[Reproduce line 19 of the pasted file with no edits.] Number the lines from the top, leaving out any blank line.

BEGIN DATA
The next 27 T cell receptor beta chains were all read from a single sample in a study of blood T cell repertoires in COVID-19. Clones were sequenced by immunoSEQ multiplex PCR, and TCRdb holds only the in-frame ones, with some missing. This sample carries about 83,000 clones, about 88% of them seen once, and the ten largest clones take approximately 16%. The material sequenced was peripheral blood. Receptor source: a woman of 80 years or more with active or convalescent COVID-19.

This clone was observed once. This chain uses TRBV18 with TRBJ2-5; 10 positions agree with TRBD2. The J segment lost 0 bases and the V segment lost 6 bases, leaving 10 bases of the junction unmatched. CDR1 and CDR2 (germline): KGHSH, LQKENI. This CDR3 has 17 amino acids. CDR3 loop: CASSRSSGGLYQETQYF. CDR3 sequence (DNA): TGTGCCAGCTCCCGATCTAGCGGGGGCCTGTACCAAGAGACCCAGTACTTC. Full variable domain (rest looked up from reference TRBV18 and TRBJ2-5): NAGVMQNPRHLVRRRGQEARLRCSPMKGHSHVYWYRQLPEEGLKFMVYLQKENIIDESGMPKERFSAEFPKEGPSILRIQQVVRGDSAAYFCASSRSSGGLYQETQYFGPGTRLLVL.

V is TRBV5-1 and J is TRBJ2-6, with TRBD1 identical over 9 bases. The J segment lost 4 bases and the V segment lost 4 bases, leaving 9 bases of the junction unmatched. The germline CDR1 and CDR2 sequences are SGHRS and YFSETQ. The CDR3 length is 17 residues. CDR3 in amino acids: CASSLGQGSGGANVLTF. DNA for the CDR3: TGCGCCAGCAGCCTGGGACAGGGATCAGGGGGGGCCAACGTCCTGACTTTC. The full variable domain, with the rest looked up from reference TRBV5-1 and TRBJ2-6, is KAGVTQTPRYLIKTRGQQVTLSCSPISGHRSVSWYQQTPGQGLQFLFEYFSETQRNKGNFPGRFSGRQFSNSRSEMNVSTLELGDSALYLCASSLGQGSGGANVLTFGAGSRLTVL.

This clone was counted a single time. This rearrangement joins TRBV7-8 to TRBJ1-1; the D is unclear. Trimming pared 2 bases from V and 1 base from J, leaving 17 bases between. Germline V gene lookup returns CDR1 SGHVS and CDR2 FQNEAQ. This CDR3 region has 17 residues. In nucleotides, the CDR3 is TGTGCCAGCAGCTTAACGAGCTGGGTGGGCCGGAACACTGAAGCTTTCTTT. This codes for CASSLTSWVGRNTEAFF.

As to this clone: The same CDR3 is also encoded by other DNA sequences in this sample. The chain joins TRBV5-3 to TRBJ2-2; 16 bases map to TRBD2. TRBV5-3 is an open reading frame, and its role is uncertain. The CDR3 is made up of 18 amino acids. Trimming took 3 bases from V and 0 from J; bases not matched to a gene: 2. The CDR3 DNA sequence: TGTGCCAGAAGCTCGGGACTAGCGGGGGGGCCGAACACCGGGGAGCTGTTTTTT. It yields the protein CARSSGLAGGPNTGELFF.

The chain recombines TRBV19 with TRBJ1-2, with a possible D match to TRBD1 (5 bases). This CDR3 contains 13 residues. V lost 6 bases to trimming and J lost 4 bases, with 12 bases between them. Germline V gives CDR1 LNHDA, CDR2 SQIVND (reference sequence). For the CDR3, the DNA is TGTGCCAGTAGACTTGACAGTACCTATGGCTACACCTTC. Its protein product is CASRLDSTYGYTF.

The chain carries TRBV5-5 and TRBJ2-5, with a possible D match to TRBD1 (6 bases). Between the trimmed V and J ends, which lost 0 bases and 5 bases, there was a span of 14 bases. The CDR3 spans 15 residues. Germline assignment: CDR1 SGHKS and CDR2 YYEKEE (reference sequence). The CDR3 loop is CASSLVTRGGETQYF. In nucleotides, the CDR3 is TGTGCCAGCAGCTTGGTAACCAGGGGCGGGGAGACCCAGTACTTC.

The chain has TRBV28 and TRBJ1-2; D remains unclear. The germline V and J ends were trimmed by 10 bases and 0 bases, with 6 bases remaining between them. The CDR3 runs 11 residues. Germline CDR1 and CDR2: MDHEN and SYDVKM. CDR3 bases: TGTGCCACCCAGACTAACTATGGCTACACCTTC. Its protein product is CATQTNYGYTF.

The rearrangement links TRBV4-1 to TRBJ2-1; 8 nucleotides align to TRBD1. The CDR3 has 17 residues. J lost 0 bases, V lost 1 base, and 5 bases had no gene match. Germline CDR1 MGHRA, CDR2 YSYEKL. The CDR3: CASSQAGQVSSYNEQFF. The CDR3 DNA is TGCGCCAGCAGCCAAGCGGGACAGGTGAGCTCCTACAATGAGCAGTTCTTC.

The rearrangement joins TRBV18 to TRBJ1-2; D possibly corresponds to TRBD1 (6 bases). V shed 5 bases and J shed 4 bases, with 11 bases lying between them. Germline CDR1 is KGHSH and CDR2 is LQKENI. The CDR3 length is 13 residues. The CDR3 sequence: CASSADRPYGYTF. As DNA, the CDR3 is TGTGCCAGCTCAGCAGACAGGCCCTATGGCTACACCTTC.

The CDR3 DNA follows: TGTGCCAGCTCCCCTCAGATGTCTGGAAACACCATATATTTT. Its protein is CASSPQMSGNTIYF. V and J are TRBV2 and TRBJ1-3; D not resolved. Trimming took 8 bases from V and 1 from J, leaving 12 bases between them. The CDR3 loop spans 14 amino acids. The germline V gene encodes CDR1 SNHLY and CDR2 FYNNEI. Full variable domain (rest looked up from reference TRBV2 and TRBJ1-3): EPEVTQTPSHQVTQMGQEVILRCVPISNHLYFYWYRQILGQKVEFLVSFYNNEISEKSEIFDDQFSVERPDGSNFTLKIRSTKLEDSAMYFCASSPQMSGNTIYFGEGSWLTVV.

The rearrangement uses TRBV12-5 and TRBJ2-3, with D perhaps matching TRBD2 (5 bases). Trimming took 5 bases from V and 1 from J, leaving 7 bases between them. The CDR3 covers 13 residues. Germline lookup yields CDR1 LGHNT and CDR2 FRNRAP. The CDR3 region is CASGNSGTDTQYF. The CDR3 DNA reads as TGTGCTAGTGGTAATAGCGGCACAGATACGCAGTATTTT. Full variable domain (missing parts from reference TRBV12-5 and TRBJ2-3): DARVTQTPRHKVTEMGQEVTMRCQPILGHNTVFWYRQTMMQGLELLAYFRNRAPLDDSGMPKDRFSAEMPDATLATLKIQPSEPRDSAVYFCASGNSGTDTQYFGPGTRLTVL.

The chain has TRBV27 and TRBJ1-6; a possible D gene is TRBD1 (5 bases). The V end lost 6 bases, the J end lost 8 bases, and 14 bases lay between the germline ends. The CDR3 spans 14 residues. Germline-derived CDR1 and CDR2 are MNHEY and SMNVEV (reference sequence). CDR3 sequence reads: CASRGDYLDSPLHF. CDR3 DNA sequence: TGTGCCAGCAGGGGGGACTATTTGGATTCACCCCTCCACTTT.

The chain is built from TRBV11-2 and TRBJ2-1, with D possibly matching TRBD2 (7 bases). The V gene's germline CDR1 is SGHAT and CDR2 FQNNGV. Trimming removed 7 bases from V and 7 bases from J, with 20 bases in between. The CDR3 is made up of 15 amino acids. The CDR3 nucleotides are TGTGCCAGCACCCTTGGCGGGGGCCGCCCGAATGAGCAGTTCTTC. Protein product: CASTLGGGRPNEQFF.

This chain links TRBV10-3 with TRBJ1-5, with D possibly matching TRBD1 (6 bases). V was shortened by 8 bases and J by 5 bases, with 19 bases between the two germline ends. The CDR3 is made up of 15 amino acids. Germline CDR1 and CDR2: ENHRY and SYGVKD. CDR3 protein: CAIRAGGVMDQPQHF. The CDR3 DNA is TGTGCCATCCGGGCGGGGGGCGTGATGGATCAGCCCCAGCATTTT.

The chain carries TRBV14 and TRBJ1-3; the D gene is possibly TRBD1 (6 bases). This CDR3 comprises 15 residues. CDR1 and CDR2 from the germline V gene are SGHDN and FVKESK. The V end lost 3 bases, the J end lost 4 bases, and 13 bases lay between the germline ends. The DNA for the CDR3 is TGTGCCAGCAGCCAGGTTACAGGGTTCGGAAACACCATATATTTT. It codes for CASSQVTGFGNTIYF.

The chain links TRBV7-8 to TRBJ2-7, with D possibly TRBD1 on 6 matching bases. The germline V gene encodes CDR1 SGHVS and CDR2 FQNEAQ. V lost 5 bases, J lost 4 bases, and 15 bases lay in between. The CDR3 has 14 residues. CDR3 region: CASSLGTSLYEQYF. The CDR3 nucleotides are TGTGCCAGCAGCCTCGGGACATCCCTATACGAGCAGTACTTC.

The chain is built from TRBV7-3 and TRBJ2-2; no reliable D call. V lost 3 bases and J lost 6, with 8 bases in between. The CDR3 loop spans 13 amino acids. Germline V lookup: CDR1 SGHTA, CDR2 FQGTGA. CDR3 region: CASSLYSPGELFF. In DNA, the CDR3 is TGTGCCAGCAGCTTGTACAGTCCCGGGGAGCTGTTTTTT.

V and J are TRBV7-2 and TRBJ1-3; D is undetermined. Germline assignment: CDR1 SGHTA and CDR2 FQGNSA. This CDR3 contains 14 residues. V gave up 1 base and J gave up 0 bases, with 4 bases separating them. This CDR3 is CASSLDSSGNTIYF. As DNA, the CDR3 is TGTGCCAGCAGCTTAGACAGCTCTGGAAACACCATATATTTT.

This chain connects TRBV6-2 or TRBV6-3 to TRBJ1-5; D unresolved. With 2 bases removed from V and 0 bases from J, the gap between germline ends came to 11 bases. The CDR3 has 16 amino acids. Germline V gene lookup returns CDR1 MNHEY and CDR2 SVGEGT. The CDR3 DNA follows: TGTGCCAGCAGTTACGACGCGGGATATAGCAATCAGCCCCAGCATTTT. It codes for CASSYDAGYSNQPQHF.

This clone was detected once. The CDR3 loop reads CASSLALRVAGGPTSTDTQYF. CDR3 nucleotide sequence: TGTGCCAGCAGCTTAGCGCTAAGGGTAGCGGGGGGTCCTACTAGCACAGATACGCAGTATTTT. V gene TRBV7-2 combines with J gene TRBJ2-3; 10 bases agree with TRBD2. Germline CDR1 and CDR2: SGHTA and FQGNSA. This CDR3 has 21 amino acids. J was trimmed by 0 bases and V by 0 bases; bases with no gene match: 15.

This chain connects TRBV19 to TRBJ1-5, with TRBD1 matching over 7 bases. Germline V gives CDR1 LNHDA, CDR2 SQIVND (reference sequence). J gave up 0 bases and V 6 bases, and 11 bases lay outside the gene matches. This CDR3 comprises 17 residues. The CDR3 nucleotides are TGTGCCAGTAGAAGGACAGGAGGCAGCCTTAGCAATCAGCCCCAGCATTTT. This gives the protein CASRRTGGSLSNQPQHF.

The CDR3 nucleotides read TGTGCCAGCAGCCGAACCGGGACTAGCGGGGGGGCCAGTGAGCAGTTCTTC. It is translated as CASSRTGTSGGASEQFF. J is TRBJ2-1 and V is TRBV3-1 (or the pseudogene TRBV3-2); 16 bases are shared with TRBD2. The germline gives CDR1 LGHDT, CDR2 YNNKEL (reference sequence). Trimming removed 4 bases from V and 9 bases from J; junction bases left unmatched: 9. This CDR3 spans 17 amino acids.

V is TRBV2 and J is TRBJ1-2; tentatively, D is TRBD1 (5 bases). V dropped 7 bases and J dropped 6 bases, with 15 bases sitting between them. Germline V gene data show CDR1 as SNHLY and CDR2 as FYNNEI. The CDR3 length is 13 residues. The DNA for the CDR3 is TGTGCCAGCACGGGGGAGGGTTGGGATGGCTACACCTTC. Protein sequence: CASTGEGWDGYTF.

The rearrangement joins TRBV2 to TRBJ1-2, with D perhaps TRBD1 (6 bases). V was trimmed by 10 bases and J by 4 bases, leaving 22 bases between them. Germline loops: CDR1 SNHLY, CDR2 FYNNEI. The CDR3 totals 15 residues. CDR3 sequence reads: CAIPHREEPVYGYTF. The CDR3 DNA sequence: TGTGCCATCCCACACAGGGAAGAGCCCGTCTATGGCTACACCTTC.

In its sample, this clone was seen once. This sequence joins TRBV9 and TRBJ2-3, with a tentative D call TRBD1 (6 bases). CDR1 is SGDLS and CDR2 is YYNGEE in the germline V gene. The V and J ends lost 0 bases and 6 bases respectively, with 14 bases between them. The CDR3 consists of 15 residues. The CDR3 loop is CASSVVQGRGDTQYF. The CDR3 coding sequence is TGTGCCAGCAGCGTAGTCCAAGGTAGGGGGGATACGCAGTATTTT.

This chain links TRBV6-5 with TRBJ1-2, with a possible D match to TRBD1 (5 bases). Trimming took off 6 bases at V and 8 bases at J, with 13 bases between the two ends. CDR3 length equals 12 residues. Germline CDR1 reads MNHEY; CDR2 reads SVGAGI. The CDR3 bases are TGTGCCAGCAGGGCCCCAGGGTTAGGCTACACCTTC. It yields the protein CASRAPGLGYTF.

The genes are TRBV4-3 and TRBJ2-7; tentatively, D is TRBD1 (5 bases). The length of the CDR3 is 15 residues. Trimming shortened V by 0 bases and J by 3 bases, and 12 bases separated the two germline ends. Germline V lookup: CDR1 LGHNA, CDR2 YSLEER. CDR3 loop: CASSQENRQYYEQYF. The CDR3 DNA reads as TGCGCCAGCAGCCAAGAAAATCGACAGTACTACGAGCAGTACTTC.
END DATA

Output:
V and J are TRBV7-2 and TRBJ1-3; D is undetermined. Germline assignment: CDR1 SGHTA and CDR2 FQGNSA. This CDR3 contains 14 residues. V gave up 1 base and J gave up 0 bases, with 4 bases separating them. This CDR3 is CASSLDSSGNTIYF. As DNA, the CDR3 is TGTGCCAGCAGCTTAGACAGCTCTGGAAACACCATATATTTT.